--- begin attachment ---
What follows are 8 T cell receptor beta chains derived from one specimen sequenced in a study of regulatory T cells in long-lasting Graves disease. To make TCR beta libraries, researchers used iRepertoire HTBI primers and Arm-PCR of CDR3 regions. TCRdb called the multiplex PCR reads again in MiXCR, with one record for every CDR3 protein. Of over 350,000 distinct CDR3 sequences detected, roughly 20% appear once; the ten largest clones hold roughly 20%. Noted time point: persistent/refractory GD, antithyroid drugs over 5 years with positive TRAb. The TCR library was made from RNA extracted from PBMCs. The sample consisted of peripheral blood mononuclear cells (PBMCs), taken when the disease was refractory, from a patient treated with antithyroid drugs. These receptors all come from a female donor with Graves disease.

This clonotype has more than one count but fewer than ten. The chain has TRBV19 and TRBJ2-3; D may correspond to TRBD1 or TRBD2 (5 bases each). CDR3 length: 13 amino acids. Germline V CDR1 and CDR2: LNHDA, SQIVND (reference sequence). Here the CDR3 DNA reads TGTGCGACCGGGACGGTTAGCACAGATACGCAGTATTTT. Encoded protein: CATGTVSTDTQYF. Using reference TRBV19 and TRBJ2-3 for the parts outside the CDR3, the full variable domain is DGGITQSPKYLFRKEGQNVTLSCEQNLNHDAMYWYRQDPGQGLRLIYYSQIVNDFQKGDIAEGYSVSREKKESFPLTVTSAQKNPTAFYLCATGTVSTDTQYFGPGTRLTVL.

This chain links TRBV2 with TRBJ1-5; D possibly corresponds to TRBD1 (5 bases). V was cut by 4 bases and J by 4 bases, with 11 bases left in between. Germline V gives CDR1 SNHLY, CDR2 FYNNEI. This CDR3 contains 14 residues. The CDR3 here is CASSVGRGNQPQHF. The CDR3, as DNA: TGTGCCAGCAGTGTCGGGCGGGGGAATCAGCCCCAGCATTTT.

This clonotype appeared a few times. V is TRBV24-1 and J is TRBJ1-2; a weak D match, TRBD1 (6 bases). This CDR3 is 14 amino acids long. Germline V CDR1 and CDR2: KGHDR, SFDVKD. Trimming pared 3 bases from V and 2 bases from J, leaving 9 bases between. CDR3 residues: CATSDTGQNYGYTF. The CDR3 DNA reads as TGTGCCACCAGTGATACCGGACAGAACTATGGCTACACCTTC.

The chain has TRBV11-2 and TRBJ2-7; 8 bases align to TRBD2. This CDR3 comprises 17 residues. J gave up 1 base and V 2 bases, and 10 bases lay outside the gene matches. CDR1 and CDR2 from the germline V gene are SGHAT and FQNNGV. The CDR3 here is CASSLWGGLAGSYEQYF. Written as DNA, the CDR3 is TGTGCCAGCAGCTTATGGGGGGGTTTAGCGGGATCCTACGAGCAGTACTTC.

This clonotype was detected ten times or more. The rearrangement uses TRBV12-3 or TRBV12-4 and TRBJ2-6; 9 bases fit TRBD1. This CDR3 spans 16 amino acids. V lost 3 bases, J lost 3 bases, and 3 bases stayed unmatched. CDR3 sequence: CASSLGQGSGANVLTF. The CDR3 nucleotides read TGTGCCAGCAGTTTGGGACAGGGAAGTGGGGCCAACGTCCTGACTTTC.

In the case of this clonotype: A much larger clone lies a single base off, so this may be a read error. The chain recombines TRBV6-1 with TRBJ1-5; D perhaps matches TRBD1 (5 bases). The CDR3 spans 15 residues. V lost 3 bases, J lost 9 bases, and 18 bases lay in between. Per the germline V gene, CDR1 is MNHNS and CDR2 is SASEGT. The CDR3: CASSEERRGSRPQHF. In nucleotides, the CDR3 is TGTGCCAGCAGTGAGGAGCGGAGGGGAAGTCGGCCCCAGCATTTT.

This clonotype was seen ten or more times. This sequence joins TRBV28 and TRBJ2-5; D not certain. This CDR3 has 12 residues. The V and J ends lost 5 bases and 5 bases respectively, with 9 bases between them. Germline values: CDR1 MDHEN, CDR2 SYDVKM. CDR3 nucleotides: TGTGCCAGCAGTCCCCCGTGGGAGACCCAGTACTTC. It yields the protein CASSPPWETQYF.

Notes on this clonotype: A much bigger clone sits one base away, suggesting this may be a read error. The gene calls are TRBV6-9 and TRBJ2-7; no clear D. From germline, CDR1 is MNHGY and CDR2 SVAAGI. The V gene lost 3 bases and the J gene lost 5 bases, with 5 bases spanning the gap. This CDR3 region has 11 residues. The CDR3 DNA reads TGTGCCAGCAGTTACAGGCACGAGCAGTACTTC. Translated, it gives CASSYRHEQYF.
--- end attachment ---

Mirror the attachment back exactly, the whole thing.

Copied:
What follows are 8 T cell receptor beta chains derived from one specimen sequenced in a study of regulatory T cells in long-lasting Graves disease. To make TCR beta libraries, researchers used iRepertoire HTBI primers and Arm-PCR of CDR3 regions. TCRdb called the multiplex PCR reads again in MiXCR, with one record for every CDR3 protein. Of over 350,000 distinct CDR3 sequences detected, roughly 20% appear once; the ten largest clones hold roughly 20%. Noted time point: persistent/refractory GD, antithyroid drugs over 5 years with positive TRAb. The TCR library was made from RNA extracted from PBMCs. The sample consisted of peripheral blood mononuclear cells (PBMCs), taken when the disease was refractory, from a patient treated with antithyroid drugs. These receptors all come from a female donor with Graves disease.

This clonotype has more than one count but fewer than ten. The chain has TRBV19 and TRBJ2-3; D may correspond to TRBD1 or TRBD2 (5 bases each). CDR3 length: 13 amino acids. Germline V CDR1 and CDR2: LNHDA, SQIVND (reference sequence). Here the CDR3 DNA reads TGTGCGACCGGGACGGTTAGCACAGATACGCAGTATTTT. Encoded protein: CATGTVSTDTQYF. Using reference TRBV19 and TRBJ2-3 for the parts outside the CDR3, the full variable domain is DGGITQSPKYLFRKEGQNVTLSCEQNLNHDAMYWYRQDPGQGLRLIYYSQIVNDFQKGDIAEGYSVSREKKESFPLTVTSAQKNPTAFYLCATGTVSTDTQYFGPGTRLTVL.

This chain links TRBV2 with TRBJ1-5; D possibly corresponds to TRBD1 (5 bases). V was cut by 4 bases and J by 4 bases, with 11 bases left in between. Germline V gives CDR1 SNHLY, CDR2 FYNNEI. This CDR3 contains 14 residues. The CDR3 here is CASSVGRGNQPQHF. The CDR3, as DNA: TGTGCCAGCAGTGTCGGGCGGGGGAATCAGCCCCAGCATTTT.

This clonotype appeared a few times. V is TRBV24-1 and J is TRBJ1-2; a weak D match, TRBD1 (6 bases). This CDR3 is 14 amino acids long. Germline V CDR1 and CDR2: KGHDR, SFDVKD. Trimming pared 3 bases from V and 2 bases from J, leaving 9 bases between. CDR3 residues: CATSDTGQNYGYTF. The CDR3 DNA reads as TGTGCCACCAGTGATACCGGACAGAACTATGGCTACACCTTC.

The chain has TRBV11-2 and TRBJ2-7; 8 bases align to TRBD2. This CDR3 comprises 17 residues. J gave up 1 base and V 2 bases, and 10 bases lay outside the gene matches. CDR1 and CDR2 from the germline V gene are SGHAT and FQNNGV. The CDR3 here is CASSLWGGLAGSYEQYF. Written as DNA, the CDR3 is TGTGCCAGCAGCTTATGGGGGGGTTTAGCGGGATCCTACGAGCAGTACTTC.

This clonotype was detected ten times or more. The rearrangement uses TRBV12-3 or TRBV12-4 and TRBJ2-6; 9 bases fit TRBD1. This CDR3 spans 16 amino acids. V lost 3 bases, J lost 3 bases, and 3 bases stayed unmatched. CDR3 sequence: CASSLGQGSGANVLTF. The CDR3 nucleotides read TGTGCCAGCAGTTTGGGACAGGGAAGTGGGGCCAACGTCCTGACTTTC.

In the case of this clonotype: A much larger clone lies a single base off, so this may be a read error. The chain recombines TRBV6-1 with TRBJ1-5; D perhaps matches TRBD1 (5 bases). The CDR3 spans 15 residues. V lost 3 bases, J lost 9 bases, and 18 bases lay in between. Per the germline V gene, CDR1 is MNHNS and CDR2 is SASEGT. The CDR3: CASSEERRGSRPQHF. In nucleotides, the CDR3 is TGTGCCAGCAGTGAGGAGCGGAGGGGAAGTCGGCCCCAGCATTTT.

This clonotype was seen ten or more times. This sequence joins TRBV28 and TRBJ2-5; D not certain. This CDR3 has 12 residues. The V and J ends lost 5 bases and 5 bases respectively, with 9 bases between them. Germline values: CDR1 MDHEN, CDR2 SYDVKM. CDR3 nucleotides: TGTGCCAGCAGTCCCCCGTGGGAGACCCAGTACTTC. It yields the protein CASSPPWETQYF.

Notes on this clonotype: A much bigger clone sits one base away, suggesting this may be a read error. The gene calls are TRBV6-9 and TRBJ2-7; no clear D. From germline, CDR1 is MNHGY and CDR2 SVAAGI. The V gene lost 3 bases and the J gene lost 5 bases, with 5 bases spanning the gap. This CDR3 region has 11 residues. The CDR3 DNA reads TGTGCCAGCAGTTACAGGCACGAGCAGTACTTC. Translated, it gives CASSYRHEQYF.